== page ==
# Does the New Spray Reduce Loss Due to Insect Damage?

## A fruit grower wants to test a new spray that a manufacturer claims will reduce the loss due to insect damage.

The grower sprayed 200 trees with the new spray and 200 other trees with the standard spray. The mean yield per tree for the new spray was 109 and for the standard spray was 103. The variance for the new spray was 372.

Do the data provide sufficient evidence to conclude that the mean yield per tree treated with the new spray is more than that for trees treated with the standard spray? Use a = 0.01. Use the p-value approach.

## Question:

Do the data suggest that the new spray is more effective in reducing loss due to insect damage compared to the standard spray?

## Answer:

To determine if the new spray is more effective, a statistical test must be performed. A Z-test will allow us to evaluate if the differences in yield are statistically significant. If the p-value from the test is less than our level of significance (0.01), we could conclude that the new spray is indeed more effective.

**Explanation:** The subject matter here is statistical hypothesis testing. The fruit grower used both the new and the standard spray on different sets of trees and recorded the yield per tree for each. Looking at the problem, it seems like we are setting up for a test of two population means with known variances, so we will use a Z-test. With all hypothesis tests, we start with a null and alternative hypothesis. The null hypothesis will be that the new spray does not improve the yield per tree over the standard spray, i.e. mean(new spray) = mean(standard spray). The alternative hypothesis is what the manufacturer claims, that the new spray does improve the yield per tree, i.e. mean(new spray) > mean(standard spray).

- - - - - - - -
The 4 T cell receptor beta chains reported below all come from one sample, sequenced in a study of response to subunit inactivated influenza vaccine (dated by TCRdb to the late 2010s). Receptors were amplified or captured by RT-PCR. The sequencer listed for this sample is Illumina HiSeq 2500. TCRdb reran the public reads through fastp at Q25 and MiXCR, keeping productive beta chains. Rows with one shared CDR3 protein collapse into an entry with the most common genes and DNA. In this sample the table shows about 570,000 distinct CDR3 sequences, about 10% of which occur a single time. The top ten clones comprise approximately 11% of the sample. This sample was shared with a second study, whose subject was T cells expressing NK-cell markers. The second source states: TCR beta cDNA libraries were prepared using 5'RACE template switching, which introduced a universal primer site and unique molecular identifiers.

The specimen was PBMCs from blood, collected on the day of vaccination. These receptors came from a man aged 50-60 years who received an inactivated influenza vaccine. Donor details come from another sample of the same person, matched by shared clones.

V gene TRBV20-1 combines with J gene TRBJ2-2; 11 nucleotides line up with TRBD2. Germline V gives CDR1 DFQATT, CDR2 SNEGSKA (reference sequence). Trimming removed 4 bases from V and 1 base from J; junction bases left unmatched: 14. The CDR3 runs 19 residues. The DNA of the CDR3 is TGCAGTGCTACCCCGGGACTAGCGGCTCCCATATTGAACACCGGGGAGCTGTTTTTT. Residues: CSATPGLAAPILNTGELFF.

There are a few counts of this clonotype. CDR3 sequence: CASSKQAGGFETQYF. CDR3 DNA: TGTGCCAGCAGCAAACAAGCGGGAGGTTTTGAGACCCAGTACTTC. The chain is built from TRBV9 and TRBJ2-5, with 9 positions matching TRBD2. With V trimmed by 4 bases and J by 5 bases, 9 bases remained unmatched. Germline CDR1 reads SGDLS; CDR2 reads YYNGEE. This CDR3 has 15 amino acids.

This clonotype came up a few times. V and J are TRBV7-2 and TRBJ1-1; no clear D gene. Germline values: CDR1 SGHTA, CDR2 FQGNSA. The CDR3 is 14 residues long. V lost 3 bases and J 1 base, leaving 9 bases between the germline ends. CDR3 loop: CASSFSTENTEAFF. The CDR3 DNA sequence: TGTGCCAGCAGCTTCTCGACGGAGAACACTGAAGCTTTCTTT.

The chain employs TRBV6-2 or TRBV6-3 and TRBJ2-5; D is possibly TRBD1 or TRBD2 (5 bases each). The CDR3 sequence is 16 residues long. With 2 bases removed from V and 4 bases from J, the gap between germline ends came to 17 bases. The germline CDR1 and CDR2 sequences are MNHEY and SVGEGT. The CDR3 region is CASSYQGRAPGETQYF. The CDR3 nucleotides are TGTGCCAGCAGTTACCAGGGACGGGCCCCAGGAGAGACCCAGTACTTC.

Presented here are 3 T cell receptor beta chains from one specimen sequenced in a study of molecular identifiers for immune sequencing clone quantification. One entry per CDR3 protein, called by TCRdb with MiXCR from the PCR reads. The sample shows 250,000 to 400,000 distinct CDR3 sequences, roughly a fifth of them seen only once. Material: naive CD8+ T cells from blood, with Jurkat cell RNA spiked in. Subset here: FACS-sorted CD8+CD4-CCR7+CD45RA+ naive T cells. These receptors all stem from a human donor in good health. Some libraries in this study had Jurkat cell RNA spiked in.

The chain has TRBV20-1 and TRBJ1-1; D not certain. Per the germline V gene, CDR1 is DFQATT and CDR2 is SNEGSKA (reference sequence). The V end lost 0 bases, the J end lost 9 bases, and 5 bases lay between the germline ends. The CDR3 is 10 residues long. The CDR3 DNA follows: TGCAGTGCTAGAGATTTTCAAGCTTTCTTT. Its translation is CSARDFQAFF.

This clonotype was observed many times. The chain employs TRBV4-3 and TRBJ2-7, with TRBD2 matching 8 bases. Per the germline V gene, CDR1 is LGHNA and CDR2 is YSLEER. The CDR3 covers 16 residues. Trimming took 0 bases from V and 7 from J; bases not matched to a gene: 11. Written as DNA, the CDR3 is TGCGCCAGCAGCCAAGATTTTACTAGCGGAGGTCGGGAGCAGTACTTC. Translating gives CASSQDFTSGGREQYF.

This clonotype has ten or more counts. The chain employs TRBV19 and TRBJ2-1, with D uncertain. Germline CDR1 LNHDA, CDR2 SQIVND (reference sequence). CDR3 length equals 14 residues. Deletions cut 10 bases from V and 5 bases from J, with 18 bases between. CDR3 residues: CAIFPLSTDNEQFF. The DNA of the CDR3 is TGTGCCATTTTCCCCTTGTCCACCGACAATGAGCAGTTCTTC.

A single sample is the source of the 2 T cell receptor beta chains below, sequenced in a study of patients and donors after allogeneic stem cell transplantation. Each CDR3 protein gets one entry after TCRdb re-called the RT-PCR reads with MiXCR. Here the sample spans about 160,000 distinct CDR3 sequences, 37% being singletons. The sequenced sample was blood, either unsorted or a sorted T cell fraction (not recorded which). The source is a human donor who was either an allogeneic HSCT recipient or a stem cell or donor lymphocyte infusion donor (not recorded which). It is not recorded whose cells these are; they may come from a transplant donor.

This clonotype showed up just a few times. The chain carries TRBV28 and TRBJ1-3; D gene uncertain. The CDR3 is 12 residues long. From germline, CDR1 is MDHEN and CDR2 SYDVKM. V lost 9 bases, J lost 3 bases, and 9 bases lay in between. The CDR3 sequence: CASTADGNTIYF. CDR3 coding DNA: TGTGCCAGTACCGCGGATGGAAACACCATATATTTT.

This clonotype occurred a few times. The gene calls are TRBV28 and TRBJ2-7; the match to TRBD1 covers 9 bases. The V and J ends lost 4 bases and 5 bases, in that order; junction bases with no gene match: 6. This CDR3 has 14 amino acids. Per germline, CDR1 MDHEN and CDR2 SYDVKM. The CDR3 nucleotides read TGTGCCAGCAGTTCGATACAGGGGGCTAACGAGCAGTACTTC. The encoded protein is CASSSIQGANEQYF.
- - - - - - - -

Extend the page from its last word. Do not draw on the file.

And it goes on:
Our Z-score will then tell us whether or not to reject the null hypothesis. If the P-value is less than our alpha level (0.01), we reject the null hypothesis and conclude that there is statistical evidence to support the manufacturer's claim. On the other hand, if the P-value is greater than alpha, we do not reject the null hypothesis, suggesting that the new spray does not significantly improve the yield per tree over the standard spray when it comes to reducing insect damage.

To calculate the Z-score you would use the following formula: Z = (x – μ) / (σ/√n) and for the p-value you would look at the appropriate value in the Z-distribution table. Trees treated with the new spray should show a statistically different outcome than those sprayed with the standard. But we won’t know for sure until the statistical test is done.